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What It's Like to Be Young and Black in the Beauty Industry

What It's Like to Be Young, Black, and Hungry in the Beauty Industry

What It's Like to Be Young and Black in the Beauty Industry
Image Source: Marz Enterprise / Domo Jenkins

Victoria Folusewa, 25, never had her ears pierced before last year. She decided to take the plunge during a casual trip to the mall one day after coming across some inspiring imagery at her local Piercing Pagoda. "They had this ad up of this very beautiful dark-skin woman with an afro — she literally looked just like me," Folusewa told POPSUGAR. "She was so happy; she was smiling, her teeth were out. I saw it and was like, 'I've been thinking about piercing my ears, maybe I should do it.'"

At first, she was almost discouraged from getting the piercing — the shrieking baby in front of her in line was giving her second thoughts — but it was the photo of the woman with the afro that pulled her back in and, ultimately, motivated her to go through with it. "If it was someone else [in the ad] who didn't look like me, I wouldn't have been able to relate," she said. "I wouldn't have told myself that I could do it, too."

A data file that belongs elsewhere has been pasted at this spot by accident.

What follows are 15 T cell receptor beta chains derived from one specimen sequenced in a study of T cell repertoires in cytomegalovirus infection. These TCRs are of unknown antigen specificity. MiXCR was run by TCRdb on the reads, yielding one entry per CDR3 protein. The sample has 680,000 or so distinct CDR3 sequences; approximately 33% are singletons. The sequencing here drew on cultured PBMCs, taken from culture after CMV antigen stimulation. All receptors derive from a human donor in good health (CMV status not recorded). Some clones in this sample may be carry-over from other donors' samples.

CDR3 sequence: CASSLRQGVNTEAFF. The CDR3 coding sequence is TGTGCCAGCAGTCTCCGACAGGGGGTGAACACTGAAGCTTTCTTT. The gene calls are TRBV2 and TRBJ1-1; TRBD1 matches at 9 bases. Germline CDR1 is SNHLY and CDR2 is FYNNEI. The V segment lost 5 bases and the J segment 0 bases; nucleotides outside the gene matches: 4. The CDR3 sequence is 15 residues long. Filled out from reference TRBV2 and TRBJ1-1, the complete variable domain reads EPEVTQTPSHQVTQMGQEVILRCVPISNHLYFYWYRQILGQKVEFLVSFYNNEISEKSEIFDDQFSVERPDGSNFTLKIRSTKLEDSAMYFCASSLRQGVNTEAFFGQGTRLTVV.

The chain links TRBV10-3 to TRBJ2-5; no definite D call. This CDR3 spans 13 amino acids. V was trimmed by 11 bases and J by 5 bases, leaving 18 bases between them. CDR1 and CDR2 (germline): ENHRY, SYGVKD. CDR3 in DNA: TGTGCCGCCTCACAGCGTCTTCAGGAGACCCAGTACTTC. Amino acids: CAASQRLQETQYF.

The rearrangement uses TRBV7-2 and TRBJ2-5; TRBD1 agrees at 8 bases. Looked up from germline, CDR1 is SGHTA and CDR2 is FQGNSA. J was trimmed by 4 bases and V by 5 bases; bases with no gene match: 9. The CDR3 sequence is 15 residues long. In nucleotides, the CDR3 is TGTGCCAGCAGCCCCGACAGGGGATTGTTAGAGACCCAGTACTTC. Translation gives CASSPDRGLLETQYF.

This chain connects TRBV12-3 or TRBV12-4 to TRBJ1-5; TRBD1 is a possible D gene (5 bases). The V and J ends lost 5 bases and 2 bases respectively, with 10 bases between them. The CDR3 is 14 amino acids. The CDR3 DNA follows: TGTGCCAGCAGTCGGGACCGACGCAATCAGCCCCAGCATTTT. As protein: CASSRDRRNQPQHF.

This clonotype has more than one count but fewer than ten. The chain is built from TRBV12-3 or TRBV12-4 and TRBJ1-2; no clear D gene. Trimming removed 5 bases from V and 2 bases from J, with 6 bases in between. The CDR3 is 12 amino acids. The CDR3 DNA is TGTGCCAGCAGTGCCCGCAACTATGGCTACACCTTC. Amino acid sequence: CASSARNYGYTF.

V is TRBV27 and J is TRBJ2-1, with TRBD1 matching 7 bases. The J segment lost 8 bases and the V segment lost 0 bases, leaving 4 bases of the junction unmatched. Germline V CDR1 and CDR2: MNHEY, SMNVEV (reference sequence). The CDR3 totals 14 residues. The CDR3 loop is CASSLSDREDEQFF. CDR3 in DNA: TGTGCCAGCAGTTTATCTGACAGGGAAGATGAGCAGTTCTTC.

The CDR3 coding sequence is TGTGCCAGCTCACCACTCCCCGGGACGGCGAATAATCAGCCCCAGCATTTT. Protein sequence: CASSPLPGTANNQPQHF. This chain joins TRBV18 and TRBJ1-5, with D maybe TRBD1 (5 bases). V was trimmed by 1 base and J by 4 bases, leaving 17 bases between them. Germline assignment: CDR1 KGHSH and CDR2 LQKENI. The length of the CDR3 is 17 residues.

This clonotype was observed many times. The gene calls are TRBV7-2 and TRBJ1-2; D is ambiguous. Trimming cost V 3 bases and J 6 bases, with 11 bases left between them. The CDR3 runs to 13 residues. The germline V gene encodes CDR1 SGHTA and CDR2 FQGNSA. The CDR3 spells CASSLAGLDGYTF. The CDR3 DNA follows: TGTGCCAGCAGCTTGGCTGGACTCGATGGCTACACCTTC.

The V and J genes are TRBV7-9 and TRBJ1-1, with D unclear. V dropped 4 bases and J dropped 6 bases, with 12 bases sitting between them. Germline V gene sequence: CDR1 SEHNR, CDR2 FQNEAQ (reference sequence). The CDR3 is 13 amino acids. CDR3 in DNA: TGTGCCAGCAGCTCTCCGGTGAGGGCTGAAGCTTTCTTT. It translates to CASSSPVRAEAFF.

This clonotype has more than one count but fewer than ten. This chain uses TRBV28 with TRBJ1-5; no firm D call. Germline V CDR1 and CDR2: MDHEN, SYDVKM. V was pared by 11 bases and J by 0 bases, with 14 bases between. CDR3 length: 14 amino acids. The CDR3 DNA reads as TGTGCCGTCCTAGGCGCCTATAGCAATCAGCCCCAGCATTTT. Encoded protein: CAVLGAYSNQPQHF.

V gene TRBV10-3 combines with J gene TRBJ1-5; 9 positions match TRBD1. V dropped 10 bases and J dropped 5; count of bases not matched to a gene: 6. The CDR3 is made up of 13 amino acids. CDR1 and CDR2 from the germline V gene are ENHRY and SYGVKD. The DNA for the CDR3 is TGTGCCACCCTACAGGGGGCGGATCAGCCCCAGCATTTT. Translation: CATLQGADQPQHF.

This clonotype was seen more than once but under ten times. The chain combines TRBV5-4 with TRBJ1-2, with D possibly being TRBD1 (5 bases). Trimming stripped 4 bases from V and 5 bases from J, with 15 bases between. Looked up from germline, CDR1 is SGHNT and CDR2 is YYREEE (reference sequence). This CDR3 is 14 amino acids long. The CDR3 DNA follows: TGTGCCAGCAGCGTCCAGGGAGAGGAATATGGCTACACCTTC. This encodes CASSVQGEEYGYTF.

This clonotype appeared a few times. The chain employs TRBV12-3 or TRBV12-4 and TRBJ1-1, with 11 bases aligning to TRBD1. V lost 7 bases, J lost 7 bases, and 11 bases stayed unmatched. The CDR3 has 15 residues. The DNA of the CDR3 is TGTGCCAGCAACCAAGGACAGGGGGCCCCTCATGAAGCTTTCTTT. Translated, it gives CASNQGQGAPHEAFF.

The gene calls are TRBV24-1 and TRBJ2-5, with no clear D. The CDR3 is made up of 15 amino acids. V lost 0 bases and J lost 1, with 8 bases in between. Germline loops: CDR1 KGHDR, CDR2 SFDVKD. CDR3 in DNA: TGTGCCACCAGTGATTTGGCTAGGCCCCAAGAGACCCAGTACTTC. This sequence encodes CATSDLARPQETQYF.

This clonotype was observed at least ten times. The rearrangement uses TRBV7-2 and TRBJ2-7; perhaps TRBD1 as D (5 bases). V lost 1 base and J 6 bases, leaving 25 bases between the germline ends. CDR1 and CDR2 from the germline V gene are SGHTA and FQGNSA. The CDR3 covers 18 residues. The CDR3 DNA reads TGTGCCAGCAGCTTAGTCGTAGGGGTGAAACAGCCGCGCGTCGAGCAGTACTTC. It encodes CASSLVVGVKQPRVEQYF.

Folusewa, a dark skinned Nigerian woman with immigrant parents, has spent six years working as a model with hopes that her work will help other young Black women who look like her feel seen, just like she did in the mall that day. It's those experiences that fuel her, and it's just one example of why so many young Black people are attempting to leave their marks on the beauty industry right now.

Seventeen-year-old Khalil Battle, for instance, launched his own hair-care brand, KingCurls, as a high schooler after growing tired of borrowing products from the women in his family. While hair products aren't technically gendered, they're traditionally marketed toward women, which is why he wanted to create something for young men with kinky and curly hair.

"I just wanted something for myself," he told POPSUGAR in a previous interview. "I never got to see myself on the marketing side of things when I was in the stores. I never saw something that I could relate to, and I wanted other boys to feel empowered when they walked in the store and saw themselves."

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